As a follow-up to my recent post on Smartphones and their huge potential for sites and museums, I’ve collected three examples that use mobile technology in clever and engaging ways to make visitor experiences richer. I’m excited by the potential of these apps, and inspired by how they might be extended and re-imagined in the future.
Leafsnap is a cool app developed by researchers from Columbia University, the University of Maryland, and the Smithsonian Institution with a core functionality that could have some really useful applications in public programming. The app makes it easy for anybody to identify a tree species by simply taking a photo of the leaf using their smartphone camera. The app compares the photo to a database of leaf photos and attempts to make a match. The database also provides images of other characteristics of the tree, including flowers, fruit, seeds and bark that can help confirm the identification and provide deeper information. Users of the app can upload their photos and geo-tag them, which will eventually build a useful database of information about geographical distribution for the developing institutions. The app can also be browsed as a more traditional “field guide”. Shape recognition software has wide applications in interpretation for sites and museums if we have the insight to think deeply about it. It can help provide rich interpretation in immersive or natural environments where traditional panel-based approaches can degrade the very environment they seek to explain. Potentially, shape recognition could recognize anything, from public art to artifacts in a museum – applications are limited only by imagination! Thanks to Paul Orselli for his tweet on Leafsnap.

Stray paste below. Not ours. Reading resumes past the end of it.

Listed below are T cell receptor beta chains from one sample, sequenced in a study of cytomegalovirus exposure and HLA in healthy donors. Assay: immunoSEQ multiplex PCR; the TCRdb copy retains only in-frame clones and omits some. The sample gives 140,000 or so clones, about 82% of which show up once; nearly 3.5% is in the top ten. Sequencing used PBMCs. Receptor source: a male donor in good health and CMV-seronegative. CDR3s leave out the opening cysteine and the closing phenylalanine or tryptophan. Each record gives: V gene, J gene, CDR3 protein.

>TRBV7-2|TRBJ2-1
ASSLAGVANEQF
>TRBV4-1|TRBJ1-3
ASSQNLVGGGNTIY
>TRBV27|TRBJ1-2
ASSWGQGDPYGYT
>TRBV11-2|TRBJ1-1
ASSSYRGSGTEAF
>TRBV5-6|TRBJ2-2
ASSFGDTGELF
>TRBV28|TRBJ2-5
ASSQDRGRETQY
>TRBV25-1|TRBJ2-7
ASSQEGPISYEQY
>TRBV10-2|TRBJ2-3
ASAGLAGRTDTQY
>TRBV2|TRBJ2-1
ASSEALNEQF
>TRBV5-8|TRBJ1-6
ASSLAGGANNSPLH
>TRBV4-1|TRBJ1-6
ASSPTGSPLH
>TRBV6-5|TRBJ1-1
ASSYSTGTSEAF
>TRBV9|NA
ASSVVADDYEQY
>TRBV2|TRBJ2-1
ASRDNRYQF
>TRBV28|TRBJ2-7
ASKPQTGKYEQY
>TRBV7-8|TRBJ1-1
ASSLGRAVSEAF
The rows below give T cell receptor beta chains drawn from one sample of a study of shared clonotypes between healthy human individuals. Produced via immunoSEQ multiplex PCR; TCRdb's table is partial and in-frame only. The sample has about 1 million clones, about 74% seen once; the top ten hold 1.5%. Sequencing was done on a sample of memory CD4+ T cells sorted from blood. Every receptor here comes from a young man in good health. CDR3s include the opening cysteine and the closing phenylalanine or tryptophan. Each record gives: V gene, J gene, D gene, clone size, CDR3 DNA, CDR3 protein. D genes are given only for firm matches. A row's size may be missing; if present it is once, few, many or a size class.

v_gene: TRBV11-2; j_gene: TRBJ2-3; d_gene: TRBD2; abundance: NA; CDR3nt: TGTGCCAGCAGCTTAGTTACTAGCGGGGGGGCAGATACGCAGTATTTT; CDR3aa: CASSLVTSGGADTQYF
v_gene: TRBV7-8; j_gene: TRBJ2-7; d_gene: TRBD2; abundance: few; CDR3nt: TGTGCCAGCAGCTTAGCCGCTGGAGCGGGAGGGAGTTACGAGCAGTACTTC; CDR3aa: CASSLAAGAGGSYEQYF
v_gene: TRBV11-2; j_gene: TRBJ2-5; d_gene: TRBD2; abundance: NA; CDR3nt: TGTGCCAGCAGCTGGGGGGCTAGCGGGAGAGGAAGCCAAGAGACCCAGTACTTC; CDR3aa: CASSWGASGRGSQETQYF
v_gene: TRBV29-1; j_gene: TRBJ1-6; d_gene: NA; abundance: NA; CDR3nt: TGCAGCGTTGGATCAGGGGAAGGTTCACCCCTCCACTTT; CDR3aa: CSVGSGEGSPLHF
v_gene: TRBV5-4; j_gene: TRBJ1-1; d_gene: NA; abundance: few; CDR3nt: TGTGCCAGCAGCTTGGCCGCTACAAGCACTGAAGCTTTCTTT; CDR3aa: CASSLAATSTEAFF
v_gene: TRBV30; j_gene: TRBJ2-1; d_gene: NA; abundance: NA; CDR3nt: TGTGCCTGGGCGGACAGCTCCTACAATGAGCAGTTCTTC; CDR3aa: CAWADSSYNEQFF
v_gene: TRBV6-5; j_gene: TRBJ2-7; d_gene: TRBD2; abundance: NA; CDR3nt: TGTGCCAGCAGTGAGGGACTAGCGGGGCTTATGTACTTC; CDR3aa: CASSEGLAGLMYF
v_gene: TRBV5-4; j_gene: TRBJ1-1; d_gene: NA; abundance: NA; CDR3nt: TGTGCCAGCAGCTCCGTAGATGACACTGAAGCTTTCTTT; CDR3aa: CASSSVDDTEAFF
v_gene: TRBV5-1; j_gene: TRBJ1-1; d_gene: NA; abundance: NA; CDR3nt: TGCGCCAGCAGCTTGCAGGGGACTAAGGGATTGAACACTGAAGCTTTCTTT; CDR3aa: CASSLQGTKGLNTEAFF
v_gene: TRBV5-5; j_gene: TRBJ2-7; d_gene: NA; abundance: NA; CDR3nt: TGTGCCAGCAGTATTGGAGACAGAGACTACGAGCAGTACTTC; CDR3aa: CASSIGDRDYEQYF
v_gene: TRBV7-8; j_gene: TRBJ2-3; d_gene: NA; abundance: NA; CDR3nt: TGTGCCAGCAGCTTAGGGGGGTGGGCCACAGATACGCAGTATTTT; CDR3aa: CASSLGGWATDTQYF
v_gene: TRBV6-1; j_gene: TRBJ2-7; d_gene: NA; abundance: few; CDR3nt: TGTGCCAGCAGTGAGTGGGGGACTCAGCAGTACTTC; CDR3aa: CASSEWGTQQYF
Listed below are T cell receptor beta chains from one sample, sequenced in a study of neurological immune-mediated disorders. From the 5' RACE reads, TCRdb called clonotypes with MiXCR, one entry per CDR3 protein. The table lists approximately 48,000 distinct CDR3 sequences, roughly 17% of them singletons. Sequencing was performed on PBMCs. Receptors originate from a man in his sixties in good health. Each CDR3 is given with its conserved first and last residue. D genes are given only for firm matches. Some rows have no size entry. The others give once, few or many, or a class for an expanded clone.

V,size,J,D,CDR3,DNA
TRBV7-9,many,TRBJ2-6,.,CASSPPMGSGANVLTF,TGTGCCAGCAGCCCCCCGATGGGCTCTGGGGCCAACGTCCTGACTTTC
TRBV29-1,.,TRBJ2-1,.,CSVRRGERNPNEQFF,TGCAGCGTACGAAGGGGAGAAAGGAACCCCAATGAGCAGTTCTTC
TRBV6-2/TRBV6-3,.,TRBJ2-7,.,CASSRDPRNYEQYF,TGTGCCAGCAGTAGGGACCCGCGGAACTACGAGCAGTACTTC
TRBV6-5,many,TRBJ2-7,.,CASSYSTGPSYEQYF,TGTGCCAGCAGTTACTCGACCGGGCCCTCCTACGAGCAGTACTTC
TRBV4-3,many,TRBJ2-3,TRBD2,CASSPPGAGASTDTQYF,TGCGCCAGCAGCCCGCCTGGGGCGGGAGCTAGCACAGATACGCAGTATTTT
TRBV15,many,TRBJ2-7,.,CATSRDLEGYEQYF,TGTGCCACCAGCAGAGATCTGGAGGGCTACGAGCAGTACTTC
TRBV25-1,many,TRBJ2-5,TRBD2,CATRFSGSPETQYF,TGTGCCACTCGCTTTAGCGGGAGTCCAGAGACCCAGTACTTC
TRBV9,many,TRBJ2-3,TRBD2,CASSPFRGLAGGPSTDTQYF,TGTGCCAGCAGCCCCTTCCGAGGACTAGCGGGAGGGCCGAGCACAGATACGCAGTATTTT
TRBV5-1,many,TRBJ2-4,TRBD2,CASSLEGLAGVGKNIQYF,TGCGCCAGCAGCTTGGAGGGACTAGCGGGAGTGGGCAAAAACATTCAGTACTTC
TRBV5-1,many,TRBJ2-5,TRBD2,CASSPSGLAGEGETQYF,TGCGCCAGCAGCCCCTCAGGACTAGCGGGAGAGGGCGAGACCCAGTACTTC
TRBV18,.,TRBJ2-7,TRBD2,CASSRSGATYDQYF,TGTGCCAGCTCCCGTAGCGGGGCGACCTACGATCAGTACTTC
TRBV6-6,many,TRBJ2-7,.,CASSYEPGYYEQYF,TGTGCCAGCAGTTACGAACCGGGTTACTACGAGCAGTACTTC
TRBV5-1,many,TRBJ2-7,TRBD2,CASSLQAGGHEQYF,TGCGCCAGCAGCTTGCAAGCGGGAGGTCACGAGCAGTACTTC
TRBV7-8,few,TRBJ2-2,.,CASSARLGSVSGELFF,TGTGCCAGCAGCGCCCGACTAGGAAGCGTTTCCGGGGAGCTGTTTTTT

The Cleveland Metroparks Zoo iphone app is an implementation of inSitu Solutions, an application developed by Quebec-based firm Kanvasys. The app itself helps visitors to the 183 acre zoo site orient themselves and find their way around, also providing interpretive information about the exhibits. Perhaps even more interesting than this particular app is the underlying inSitu framework that allows for easy updating of the content through a CMS (content management system) that is built in. Inclusion of a CMS is really important for this type of app as it ensures that it can be kept up to date and fresh over time. Without a CMS, updates would require going back to the developer, a potentially costly step that would likely be delayed longer than optimal due to the cost. With the CMS baked in, the potential for varying the content adds value to the app, for both the users and the institution. The app can remain relevant over time, reflecting seasonal changes and new additions, eliminating the crickets and tumbleweeds.
Created by Agency Magma, this unique interactive event for Arbor Day in Central park, NYC really illustrates the power and potential of QR codes in public programming. World Park turned Central Park into part Easter Egg hunt, part interactive board game through a series of temporary signage installations with cleverly integrated QR codes that take the user’s smartphone to a question relating to the specific location (along with a rich media answer). The installation could be played as a game, competing against companions using a built-in scorecard. As a designer, I find this installation inspiring not only in its scope, but also in its details. I’ve never seen QR codes so well integrated into a graphic design. Interpretive planners would have to be very unimaginative indeed not to see the huge potential in this project. It really does point the way to a very interactive future for interpretation for events, sites and museums. Thanks to Kathleen at Expose Your Museum for turning me on to this.
I’d be very interested to hear your thoughts or experiences with this technology…